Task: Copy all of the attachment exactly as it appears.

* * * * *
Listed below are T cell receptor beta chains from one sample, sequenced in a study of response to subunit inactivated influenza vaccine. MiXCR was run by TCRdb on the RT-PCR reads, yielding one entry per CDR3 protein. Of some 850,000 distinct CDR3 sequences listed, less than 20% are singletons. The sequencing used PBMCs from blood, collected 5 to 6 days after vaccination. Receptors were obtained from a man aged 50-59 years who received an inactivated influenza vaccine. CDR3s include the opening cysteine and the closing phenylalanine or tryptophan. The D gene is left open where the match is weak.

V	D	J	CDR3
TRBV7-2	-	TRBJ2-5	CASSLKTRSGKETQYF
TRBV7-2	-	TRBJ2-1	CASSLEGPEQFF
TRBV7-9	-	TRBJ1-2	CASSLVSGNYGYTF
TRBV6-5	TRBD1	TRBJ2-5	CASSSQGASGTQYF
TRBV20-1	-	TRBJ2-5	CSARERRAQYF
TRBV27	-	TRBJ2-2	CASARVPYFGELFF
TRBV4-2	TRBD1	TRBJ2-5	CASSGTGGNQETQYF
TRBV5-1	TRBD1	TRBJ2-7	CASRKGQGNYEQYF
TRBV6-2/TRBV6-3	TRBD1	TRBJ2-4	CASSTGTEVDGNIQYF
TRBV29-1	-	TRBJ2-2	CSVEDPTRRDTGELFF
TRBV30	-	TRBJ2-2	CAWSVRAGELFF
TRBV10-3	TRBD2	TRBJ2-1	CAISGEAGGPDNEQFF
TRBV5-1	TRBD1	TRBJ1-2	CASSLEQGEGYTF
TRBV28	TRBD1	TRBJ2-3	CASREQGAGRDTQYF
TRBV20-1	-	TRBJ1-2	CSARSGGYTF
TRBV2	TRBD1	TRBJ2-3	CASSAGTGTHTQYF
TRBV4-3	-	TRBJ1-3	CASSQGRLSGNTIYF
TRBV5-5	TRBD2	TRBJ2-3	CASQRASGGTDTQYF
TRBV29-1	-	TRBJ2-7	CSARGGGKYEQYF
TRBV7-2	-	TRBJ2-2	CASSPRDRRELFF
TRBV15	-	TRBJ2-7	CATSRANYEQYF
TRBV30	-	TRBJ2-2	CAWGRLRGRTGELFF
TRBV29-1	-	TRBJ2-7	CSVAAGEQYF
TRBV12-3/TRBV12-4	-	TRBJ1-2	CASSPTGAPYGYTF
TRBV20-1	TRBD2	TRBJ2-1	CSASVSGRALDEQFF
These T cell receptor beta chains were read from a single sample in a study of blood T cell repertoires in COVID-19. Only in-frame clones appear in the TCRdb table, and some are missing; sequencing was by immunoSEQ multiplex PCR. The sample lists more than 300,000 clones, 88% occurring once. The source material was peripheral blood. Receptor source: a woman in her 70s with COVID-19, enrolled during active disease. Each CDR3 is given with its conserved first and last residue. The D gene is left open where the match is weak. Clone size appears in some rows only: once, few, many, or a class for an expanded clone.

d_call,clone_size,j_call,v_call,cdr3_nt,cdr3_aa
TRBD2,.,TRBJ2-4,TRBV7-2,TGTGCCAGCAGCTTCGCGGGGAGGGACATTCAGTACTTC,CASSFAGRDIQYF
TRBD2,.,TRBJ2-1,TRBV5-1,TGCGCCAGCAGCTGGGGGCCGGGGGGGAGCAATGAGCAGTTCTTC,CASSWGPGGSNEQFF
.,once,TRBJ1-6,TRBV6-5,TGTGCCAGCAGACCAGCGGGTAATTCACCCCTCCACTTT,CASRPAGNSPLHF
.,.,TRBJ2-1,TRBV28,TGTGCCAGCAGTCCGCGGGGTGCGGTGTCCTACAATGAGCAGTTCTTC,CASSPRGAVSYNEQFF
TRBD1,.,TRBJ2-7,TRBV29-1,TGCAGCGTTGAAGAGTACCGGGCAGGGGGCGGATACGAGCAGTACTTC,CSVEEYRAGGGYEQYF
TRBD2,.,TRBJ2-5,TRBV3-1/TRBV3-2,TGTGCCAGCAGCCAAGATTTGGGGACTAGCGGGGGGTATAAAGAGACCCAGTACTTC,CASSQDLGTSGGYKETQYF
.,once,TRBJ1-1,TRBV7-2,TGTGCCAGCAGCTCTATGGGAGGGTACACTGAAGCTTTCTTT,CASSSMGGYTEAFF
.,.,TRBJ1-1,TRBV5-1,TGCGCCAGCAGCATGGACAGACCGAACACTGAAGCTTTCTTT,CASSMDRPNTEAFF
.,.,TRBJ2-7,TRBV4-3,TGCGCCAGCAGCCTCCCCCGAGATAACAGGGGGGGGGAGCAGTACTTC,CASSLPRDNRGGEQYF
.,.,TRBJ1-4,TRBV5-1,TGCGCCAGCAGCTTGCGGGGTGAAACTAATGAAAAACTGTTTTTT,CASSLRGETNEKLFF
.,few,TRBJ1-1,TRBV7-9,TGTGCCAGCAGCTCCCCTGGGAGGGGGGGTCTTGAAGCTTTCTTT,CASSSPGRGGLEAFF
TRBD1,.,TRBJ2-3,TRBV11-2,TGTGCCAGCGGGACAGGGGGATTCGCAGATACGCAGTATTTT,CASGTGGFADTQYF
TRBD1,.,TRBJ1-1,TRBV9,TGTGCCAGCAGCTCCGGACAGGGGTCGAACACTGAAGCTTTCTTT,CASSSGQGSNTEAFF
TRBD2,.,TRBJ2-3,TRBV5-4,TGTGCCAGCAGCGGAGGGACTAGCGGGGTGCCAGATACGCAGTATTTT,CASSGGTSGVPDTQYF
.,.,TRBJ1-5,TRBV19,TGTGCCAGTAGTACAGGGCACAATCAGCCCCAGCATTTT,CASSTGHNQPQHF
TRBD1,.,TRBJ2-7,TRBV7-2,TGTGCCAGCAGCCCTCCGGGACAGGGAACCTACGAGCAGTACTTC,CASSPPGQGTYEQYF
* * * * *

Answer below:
Listed below are T cell receptor beta chains from one sample, sequenced in a study of response to subunit inactivated influenza vaccine. MiXCR was run by TCRdb on the RT-PCR reads, yielding one entry per CDR3 protein. Of some 850,000 distinct CDR3 sequences listed, less than 20% are singletons. The sequencing used PBMCs from blood, collected 5 to 6 days after vaccination. Receptors were obtained from a man aged 50-59 years who received an inactivated influenza vaccine. CDR3s include the opening cysteine and the closing phenylalanine or tryptophan. The D gene is left open where the match is weak.

V	D	J	CDR3
TRBV7-2	-	TRBJ2-5	CASSLKTRSGKETQYF
TRBV7-2	-	TRBJ2-1	CASSLEGPEQFF
TRBV7-9	-	TRBJ1-2	CASSLVSGNYGYTF
TRBV6-5	TRBD1	TRBJ2-5	CASSSQGASGTQYF
TRBV20-1	-	TRBJ2-5	CSARERRAQYF
TRBV27	-	TRBJ2-2	CASARVPYFGELFF
TRBV4-2	TRBD1	TRBJ2-5	CASSGTGGNQETQYF
TRBV5-1	TRBD1	TRBJ2-7	CASRKGQGNYEQYF
TRBV6-2/TRBV6-3	TRBD1	TRBJ2-4	CASSTGTEVDGNIQYF
TRBV29-1	-	TRBJ2-2	CSVEDPTRRDTGELFF
TRBV30	-	TRBJ2-2	CAWSVRAGELFF
TRBV10-3	TRBD2	TRBJ2-1	CAISGEAGGPDNEQFF
TRBV5-1	TRBD1	TRBJ1-2	CASSLEQGEGYTF
TRBV28	TRBD1	TRBJ2-3	CASREQGAGRDTQYF
TRBV20-1	-	TRBJ1-2	CSARSGGYTF
TRBV2	TRBD1	TRBJ2-3	CASSAGTGTHTQYF
TRBV4-3	-	TRBJ1-3	CASSQGRLSGNTIYF
TRBV5-5	TRBD2	TRBJ2-3	CASQRASGGTDTQYF
TRBV29-1	-	TRBJ2-7	CSARGGGKYEQYF
TRBV7-2	-	TRBJ2-2	CASSPRDRRELFF
TRBV15	-	TRBJ2-7	CATSRANYEQYF
TRBV30	-	TRBJ2-2	CAWGRLRGRTGELFF
TRBV29-1	-	TRBJ2-7	CSVAAGEQYF
TRBV12-3/TRBV12-4	-	TRBJ1-2	CASSPTGAPYGYTF
TRBV20-1	TRBD2	TRBJ2-1	CSASVSGRALDEQFF
These T cell receptor beta chains were read from a single sample in a study of blood T cell repertoires in COVID-19. Only in-frame clones appear in the TCRdb table, and some are missing; sequencing was by immunoSEQ multiplex PCR. The sample lists more than 300,000 clones, 88% occurring once. The source material was peripheral blood. Receptor source: a woman in her 70s with COVID-19, enrolled during active disease. Each CDR3 is given with its conserved first and last residue. The D gene is left open where the match is weak. Clone size appears in some rows only: once, few, many, or a class for an expanded clone.

d_call,clone_size,j_call,v_call,cdr3_nt,cdr3_aa
TRBD2,.,TRBJ2-4,TRBV7-2,TGTGCCAGCAGCTTCGCGGGGAGGGACATTCAGTACTTC,CASSFAGRDIQYF
TRBD2,.,TRBJ2-1,TRBV5-1,TGCGCCAGCAGCTGGGGGCCGGGGGGGAGCAATGAGCAGTTCTTC,CASSWGPGGSNEQFF
.,once,TRBJ1-6,TRBV6-5,TGTGCCAGCAGACCAGCGGGTAATTCACCCCTCCACTTT,CASRPAGNSPLHF
.,.,TRBJ2-1,TRBV28,TGTGCCAGCAGTCCGCGGGGTGCGGTGTCCTACAATGAGCAGTTCTTC,CASSPRGAVSYNEQFF
TRBD1,.,TRBJ2-7,TRBV29-1,TGCAGCGTTGAAGAGTACCGGGCAGGGGGCGGATACGAGCAGTACTTC,CSVEEYRAGGGYEQYF
TRBD2,.,TRBJ2-5,TRBV3-1/TRBV3-2,TGTGCCAGCAGCCAAGATTTGGGGACTAGCGGGGGGTATAAAGAGACCCAGTACTTC,CASSQDLGTSGGYKETQYF
.,once,TRBJ1-1,TRBV7-2,TGTGCCAGCAGCTCTATGGGAGGGTACACTGAAGCTTTCTTT,CASSSMGGYTEAFF
.,.,TRBJ1-1,TRBV5-1,TGCGCCAGCAGCATGGACAGACCGAACACTGAAGCTTTCTTT,CASSMDRPNTEAFF
.,.,TRBJ2-7,TRBV4-3,TGCGCCAGCAGCCTCCCCCGAGATAACAGGGGGGGGGAGCAGTACTTC,CASSLPRDNRGGEQYF
.,.,TRBJ1-4,TRBV5-1,TGCGCCAGCAGCTTGCGGGGTGAAACTAATGAAAAACTGTTTTTT,CASSLRGETNEKLFF
.,few,TRBJ1-1,TRBV7-9,TGTGCCAGCAGCTCCCCTGGGAGGGGGGGTCTTGAAGCTTTCTTT,CASSSPGRGGLEAFF
TRBD1,.,TRBJ2-3,TRBV11-2,TGTGCCAGCGGGACAGGGGGATTCGCAGATACGCAGTATTTT,CASGTGGFADTQYF
TRBD1,.,TRBJ1-1,TRBV9,TGTGCCAGCAGCTCCGGACAGGGGTCGAACACTGAAGCTTTCTTT,CASSSGQGSNTEAFF
TRBD2,.,TRBJ2-3,TRBV5-4,TGTGCCAGCAGCGGAGGGACTAGCGGGGTGCCAGATACGCAGTATTTT,CASSGGTSGVPDTQYF
.,.,TRBJ1-5,TRBV19,TGTGCCAGTAGTACAGGGCACAATCAGCCCCAGCATTTT,CASSTGHNQPQHF
TRBD1,.,TRBJ2-7,TRBV7-2,TGTGCCAGCAGCCCTCCGGGACAGGGAACCTACGAGCAGTACTTC,CASSPPGQGTYEQYF